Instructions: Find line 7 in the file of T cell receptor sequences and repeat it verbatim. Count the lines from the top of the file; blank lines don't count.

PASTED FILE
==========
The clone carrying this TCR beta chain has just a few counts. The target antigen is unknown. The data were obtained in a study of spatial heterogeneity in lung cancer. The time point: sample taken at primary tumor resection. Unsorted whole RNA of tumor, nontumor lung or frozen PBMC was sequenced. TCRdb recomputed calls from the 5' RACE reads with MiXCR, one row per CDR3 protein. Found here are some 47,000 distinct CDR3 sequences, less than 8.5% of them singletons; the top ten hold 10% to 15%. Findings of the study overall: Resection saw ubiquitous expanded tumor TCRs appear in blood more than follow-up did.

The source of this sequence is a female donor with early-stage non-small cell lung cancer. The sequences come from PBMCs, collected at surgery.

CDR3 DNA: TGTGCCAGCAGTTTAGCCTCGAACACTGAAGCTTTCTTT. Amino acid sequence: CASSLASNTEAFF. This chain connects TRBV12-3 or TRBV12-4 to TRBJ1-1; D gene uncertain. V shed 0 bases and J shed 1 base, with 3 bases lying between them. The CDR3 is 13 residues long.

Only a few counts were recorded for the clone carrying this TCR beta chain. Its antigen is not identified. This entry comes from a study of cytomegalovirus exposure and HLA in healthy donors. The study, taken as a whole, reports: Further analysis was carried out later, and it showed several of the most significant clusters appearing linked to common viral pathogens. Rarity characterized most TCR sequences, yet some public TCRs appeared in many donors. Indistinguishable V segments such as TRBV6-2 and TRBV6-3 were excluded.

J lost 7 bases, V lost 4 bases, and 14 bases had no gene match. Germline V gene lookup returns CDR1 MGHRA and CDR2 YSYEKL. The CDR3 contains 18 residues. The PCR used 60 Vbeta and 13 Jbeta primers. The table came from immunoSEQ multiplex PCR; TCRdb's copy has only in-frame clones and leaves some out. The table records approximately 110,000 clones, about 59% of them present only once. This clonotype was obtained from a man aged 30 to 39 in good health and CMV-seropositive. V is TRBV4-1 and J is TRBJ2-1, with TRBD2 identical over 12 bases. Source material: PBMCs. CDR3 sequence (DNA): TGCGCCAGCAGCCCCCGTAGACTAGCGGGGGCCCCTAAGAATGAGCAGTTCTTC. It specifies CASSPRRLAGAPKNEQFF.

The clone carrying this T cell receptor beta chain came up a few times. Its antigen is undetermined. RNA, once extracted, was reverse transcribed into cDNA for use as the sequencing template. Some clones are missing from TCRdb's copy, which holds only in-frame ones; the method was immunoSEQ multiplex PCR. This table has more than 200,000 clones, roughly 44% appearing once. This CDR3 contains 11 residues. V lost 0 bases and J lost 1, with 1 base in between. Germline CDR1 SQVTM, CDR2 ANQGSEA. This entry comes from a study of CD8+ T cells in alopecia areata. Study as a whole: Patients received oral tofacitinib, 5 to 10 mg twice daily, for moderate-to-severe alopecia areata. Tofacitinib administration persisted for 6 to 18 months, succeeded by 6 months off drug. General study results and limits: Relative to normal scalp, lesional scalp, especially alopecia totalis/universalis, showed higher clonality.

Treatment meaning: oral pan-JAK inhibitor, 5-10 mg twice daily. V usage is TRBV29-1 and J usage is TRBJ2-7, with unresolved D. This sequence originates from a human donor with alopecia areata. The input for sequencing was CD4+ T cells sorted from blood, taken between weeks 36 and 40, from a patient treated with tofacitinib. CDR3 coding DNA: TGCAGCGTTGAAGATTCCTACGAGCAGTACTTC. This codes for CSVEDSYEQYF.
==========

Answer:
Treatment meaning: oral pan-JAK inhibitor, 5-10 mg twice daily. V usage is TRBV29-1 and J usage is TRBJ2-7, with unresolved D. This sequence originates from a human donor with alopecia areata. The input for sequencing was CD4+ T cells sorted from blood, taken between weeks 36 and 40, from a patient treated with tofacitinib. CDR3 coding DNA: TGCAGCGTTGAAGATTCCTACGAGCAGTACTTC. This codes for CSVEDSYEQYF.